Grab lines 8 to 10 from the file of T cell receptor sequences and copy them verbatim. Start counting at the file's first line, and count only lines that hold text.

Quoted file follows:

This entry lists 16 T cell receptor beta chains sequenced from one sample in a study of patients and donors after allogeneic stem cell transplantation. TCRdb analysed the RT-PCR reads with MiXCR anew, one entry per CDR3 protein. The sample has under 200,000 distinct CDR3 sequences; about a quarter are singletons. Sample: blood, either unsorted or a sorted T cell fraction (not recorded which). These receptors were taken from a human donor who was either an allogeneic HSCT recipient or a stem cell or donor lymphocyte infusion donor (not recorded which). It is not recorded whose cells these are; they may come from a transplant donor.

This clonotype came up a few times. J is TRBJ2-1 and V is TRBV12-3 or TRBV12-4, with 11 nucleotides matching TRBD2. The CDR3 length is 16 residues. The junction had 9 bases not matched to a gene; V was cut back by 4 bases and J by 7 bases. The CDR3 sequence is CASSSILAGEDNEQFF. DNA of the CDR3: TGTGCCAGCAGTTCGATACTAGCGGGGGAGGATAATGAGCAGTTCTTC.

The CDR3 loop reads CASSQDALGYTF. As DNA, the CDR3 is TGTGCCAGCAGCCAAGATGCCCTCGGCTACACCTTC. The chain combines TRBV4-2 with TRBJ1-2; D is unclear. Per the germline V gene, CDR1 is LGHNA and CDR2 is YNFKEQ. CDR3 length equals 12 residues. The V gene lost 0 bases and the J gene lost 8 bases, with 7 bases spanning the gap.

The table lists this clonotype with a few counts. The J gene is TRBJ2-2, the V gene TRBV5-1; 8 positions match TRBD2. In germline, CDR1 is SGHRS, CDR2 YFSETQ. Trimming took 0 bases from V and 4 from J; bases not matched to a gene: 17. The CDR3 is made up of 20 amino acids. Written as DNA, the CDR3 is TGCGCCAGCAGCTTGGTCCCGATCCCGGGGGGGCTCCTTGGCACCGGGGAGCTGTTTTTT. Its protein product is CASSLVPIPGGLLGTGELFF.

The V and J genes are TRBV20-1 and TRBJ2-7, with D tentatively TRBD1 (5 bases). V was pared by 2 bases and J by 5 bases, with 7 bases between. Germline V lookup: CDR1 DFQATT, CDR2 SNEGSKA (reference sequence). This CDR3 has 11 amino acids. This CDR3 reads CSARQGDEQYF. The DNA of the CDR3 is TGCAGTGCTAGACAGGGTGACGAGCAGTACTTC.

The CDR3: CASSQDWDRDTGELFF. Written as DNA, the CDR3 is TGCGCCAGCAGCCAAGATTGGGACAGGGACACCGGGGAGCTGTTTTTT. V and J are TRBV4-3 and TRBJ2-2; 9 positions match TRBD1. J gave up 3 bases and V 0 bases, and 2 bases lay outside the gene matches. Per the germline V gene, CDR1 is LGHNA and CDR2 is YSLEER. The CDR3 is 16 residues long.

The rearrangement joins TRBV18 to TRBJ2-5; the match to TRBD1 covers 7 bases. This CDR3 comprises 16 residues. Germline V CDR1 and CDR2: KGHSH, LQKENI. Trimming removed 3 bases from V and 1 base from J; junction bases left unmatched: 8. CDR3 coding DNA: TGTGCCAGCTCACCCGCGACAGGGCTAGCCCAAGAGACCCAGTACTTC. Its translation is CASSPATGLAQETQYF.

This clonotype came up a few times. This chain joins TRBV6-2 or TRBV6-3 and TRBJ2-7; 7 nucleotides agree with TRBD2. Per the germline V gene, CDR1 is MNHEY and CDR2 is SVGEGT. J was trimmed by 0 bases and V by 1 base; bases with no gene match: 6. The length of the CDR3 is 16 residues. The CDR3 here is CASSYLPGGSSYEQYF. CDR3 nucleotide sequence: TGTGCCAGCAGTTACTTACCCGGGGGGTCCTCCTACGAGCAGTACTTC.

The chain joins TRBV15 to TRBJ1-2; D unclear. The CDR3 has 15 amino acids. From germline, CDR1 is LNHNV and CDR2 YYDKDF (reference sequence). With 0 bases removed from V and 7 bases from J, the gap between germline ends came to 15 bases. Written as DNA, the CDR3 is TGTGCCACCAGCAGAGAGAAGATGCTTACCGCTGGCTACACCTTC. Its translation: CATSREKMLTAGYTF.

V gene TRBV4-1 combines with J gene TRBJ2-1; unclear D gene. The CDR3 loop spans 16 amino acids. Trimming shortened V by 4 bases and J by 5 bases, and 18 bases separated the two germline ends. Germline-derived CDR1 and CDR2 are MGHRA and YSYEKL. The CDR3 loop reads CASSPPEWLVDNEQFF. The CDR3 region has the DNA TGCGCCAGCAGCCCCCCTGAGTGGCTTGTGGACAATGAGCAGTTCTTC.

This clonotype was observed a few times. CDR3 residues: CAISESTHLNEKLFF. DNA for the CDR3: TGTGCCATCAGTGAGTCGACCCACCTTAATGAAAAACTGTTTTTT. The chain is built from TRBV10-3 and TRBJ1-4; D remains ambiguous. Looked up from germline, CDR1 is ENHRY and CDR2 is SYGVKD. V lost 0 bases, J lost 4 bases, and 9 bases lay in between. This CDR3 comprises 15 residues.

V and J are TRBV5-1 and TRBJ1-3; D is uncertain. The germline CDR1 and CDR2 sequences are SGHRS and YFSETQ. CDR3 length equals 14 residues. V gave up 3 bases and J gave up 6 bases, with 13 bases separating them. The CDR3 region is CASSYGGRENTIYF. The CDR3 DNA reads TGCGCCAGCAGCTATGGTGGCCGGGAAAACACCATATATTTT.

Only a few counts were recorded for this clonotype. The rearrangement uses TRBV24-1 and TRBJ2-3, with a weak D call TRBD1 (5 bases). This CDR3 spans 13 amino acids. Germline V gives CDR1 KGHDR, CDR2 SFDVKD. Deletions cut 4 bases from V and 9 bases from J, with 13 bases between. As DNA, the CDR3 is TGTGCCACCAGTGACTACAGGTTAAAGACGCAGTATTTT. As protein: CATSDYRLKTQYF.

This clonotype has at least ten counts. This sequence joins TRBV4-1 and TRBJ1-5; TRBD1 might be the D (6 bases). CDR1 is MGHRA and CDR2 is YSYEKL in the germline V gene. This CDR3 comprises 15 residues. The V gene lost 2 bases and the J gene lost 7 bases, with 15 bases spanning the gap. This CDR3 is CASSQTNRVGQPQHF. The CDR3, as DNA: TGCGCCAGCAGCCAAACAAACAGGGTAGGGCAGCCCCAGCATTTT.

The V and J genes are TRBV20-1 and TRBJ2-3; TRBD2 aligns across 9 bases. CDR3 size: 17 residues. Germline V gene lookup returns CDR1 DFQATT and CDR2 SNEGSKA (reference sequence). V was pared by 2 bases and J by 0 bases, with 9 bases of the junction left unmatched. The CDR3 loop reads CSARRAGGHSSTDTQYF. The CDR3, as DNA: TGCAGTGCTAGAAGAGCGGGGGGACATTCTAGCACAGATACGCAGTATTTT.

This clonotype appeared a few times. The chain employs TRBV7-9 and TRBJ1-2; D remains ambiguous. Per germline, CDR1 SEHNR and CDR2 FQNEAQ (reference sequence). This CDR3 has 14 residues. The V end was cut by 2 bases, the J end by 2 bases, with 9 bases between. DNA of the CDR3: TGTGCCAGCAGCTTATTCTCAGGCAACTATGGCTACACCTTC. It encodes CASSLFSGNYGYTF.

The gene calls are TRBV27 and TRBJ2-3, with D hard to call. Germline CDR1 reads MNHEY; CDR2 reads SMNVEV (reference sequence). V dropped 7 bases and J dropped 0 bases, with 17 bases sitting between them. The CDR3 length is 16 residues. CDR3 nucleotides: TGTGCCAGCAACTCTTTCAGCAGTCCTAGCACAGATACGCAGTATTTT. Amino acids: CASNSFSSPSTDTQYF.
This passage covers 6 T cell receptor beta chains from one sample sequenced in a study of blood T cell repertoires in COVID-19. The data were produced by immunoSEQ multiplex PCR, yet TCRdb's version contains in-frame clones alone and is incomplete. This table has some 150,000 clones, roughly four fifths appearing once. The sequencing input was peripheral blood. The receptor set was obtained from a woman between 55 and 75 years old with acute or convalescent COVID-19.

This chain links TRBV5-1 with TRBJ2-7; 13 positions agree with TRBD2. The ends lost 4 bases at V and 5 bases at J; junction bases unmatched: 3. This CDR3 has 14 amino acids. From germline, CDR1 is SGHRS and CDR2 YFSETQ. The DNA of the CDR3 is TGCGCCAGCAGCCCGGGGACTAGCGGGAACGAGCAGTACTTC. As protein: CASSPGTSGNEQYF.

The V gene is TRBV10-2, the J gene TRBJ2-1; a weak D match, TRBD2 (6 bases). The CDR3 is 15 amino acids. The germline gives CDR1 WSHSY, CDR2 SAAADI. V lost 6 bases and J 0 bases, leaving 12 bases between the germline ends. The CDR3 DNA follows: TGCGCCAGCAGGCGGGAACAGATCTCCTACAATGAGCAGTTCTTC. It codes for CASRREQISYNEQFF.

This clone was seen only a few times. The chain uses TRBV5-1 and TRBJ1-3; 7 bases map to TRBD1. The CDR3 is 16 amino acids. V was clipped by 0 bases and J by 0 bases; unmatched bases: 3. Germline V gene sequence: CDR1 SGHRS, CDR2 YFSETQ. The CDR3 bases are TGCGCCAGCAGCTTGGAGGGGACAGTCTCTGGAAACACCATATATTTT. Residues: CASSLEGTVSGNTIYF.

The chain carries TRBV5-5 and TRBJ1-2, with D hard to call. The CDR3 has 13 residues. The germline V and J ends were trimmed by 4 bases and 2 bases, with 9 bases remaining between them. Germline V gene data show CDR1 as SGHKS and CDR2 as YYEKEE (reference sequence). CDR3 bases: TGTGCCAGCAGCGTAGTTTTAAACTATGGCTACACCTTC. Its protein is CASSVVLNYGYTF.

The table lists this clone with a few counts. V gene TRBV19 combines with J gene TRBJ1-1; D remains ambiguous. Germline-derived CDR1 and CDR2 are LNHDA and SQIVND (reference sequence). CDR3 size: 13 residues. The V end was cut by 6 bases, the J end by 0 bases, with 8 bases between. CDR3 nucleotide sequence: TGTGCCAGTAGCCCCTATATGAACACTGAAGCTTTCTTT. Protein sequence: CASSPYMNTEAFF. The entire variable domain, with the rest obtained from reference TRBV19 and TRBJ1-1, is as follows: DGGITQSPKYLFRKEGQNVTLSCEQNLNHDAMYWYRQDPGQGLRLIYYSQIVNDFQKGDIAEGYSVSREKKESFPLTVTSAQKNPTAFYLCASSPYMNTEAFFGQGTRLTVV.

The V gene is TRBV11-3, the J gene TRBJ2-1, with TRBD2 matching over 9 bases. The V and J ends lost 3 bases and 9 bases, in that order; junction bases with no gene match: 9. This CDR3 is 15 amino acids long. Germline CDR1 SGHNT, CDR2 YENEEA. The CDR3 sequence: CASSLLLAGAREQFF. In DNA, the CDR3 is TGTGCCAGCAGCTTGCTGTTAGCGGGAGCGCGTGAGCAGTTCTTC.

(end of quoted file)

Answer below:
This clonotype came up a few times. This chain joins TRBV6-2 or TRBV6-3 and TRBJ2-7; 7 nucleotides agree with TRBD2. Per the germline V gene, CDR1 is MNHEY and CDR2 is SVGEGT. J was trimmed by 0 bases and V by 1 base; bases with no gene match: 6. The length of the CDR3 is 16 residues. The CDR3 here is CASSYLPGGSSYEQYF. CDR3 nucleotide sequence: TGTGCCAGCAGTTACTTACCCGGGGGGTCCTCCTACGAGCAGTACTTC.

The chain joins TRBV15 to TRBJ1-2; D unclear. The CDR3 has 15 amino acids. From germline, CDR1 is LNHNV and CDR2 YYDKDF (reference sequence). With 0 bases removed from V and 7 bases from J, the gap between germline ends came to 15 bases. Written as DNA, the CDR3 is TGTGCCACCAGCAGAGAGAAGATGCTTACCGCTGGCTACACCTTC. Its translation: CATSREKMLTAGYTF.

V gene TRBV4-1 combines with J gene TRBJ2-1; unclear D gene. The CDR3 loop spans 16 amino acids. Trimming shortened V by 4 bases and J by 5 bases, and 18 bases separated the two germline ends. Germline-derived CDR1 and CDR2 are MGHRA and YSYEKL. The CDR3 loop reads CASSPPEWLVDNEQFF. The CDR3 region has the DNA TGCGCCAGCAGCCCCCCTGAGTGGCTTGTGGACAATGAGCAGTTCTTC.